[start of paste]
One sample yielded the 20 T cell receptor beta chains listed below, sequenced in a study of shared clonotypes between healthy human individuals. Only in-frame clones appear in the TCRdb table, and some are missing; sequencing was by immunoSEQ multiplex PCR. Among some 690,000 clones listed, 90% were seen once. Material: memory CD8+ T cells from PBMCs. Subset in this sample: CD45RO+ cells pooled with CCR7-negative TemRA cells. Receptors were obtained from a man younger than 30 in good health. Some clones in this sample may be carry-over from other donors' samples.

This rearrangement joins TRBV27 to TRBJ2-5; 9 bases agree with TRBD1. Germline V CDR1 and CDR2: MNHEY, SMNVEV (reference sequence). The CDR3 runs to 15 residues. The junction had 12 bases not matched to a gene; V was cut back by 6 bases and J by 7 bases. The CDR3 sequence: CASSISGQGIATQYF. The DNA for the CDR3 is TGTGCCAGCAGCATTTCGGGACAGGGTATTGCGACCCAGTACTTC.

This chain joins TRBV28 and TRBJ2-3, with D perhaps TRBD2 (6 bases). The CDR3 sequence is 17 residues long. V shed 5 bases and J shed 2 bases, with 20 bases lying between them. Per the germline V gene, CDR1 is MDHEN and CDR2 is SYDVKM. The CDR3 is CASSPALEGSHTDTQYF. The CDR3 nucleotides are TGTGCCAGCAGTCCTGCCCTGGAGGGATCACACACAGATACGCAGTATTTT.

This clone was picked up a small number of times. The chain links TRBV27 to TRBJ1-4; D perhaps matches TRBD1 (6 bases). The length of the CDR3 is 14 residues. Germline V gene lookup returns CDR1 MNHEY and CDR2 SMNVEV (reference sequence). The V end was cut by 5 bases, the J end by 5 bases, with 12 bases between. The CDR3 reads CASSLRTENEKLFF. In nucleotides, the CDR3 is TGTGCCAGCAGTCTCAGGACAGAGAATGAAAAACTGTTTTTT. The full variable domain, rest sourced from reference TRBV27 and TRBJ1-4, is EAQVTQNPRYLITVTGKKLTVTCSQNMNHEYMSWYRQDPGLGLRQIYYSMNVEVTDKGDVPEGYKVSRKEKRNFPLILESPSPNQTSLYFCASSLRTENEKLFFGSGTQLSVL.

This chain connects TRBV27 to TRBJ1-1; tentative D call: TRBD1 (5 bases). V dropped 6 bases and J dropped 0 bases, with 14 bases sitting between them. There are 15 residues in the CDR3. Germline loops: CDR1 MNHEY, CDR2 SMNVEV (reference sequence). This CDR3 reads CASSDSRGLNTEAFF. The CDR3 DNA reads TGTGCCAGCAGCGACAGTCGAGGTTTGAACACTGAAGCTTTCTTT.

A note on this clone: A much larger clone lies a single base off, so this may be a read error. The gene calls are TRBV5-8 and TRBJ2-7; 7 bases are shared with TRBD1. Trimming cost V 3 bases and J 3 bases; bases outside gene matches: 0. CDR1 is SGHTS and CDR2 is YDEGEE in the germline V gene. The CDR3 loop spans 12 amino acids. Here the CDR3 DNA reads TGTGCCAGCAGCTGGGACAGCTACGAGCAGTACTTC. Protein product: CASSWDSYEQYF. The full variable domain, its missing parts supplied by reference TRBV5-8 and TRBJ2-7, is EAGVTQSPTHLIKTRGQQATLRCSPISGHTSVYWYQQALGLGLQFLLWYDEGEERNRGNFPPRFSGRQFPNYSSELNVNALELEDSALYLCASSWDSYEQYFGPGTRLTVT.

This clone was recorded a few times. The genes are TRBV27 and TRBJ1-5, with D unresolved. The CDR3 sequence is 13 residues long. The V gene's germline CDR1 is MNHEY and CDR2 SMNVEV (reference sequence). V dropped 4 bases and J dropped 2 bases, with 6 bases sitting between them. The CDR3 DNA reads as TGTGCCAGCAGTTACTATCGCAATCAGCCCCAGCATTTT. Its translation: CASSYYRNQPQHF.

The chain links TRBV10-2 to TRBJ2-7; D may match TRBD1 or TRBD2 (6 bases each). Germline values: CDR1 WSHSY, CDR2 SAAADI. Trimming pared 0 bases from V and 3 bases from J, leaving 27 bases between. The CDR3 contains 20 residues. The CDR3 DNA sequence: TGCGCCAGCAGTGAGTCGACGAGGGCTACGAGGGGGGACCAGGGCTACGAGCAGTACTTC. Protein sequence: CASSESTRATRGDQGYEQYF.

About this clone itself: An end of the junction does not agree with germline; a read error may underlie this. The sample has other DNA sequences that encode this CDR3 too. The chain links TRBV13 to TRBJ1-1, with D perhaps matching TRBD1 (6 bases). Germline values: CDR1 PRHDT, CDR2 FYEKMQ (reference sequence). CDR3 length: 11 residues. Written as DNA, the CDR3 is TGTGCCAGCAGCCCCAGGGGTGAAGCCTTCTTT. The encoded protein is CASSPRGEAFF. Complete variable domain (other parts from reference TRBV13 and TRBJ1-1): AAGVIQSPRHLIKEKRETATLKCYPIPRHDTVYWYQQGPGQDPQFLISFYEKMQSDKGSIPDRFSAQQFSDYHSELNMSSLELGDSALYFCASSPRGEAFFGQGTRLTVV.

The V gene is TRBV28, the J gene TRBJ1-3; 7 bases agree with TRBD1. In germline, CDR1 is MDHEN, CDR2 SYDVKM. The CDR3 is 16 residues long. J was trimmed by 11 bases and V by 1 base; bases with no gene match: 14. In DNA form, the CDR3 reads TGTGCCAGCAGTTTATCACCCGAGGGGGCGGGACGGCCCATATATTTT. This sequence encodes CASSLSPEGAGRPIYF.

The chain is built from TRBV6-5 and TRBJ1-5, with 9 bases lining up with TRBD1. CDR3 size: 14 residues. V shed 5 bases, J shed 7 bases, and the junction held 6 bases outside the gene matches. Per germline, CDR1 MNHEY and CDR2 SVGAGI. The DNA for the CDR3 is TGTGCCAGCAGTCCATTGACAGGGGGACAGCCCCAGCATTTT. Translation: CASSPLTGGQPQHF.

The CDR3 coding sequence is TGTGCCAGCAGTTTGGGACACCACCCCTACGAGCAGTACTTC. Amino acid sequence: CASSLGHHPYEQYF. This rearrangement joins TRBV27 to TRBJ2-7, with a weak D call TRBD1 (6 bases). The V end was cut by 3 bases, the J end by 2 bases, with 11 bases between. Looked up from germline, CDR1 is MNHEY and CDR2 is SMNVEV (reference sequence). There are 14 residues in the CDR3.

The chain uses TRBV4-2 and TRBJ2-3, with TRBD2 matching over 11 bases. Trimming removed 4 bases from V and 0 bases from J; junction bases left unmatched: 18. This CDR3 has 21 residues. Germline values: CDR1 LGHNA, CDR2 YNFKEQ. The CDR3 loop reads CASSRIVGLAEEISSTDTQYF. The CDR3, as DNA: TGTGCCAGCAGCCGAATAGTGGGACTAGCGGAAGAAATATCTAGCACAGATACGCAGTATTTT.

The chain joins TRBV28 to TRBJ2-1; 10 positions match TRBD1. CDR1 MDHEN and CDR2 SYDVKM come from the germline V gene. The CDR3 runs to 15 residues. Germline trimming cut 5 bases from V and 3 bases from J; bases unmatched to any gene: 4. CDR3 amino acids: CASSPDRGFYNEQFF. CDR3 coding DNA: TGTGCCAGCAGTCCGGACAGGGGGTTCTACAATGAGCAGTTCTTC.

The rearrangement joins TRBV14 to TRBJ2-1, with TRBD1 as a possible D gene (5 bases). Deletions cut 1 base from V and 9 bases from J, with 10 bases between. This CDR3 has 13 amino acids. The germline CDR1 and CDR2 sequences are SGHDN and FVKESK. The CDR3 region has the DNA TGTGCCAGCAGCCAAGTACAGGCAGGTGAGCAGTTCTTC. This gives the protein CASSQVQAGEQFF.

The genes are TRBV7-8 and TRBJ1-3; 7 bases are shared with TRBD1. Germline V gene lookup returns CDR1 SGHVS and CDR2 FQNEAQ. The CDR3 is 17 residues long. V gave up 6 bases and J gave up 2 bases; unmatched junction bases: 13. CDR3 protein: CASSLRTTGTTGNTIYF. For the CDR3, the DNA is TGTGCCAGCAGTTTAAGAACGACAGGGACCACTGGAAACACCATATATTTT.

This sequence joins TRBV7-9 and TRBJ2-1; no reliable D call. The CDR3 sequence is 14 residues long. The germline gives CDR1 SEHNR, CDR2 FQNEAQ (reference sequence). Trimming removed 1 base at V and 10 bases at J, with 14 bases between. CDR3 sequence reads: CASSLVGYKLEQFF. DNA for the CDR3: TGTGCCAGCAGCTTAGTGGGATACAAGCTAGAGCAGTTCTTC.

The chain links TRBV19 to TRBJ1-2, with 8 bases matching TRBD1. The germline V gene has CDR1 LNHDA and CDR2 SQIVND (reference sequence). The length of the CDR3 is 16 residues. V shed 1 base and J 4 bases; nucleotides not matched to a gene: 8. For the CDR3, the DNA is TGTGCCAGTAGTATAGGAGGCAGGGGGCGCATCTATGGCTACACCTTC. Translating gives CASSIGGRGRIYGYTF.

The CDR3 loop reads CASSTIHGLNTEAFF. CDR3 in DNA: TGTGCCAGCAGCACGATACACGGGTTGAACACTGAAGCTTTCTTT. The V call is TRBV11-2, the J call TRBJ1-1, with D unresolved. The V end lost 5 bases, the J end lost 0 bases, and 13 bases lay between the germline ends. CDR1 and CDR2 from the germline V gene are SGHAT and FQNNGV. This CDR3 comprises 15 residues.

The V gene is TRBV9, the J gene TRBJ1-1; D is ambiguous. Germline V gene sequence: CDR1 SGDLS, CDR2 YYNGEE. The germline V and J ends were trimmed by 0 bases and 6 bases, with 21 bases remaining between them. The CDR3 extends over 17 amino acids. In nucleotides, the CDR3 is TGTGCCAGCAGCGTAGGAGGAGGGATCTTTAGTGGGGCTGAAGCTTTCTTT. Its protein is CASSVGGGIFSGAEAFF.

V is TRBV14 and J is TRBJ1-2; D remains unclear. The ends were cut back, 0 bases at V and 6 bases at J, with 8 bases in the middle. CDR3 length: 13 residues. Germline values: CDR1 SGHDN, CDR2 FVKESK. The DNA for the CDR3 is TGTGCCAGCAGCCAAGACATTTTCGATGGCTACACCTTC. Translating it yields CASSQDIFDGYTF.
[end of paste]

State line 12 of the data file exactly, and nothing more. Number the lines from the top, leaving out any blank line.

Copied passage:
The CDR3 coding sequence is TGTGCCAGCAGTTTGGGACACCACCCCTACGAGCAGTACTTC. Amino acid sequence: CASSLGHHPYEQYF. This rearrangement joins TRBV27 to TRBJ2-7, with a weak D call TRBD1 (6 bases). The V end was cut by 3 bases, the J end by 2 bases, with 11 bases between. Looked up from germline, CDR1 is MNHEY and CDR2 is SMNVEV (reference sequence). There are 14 residues in the CDR3.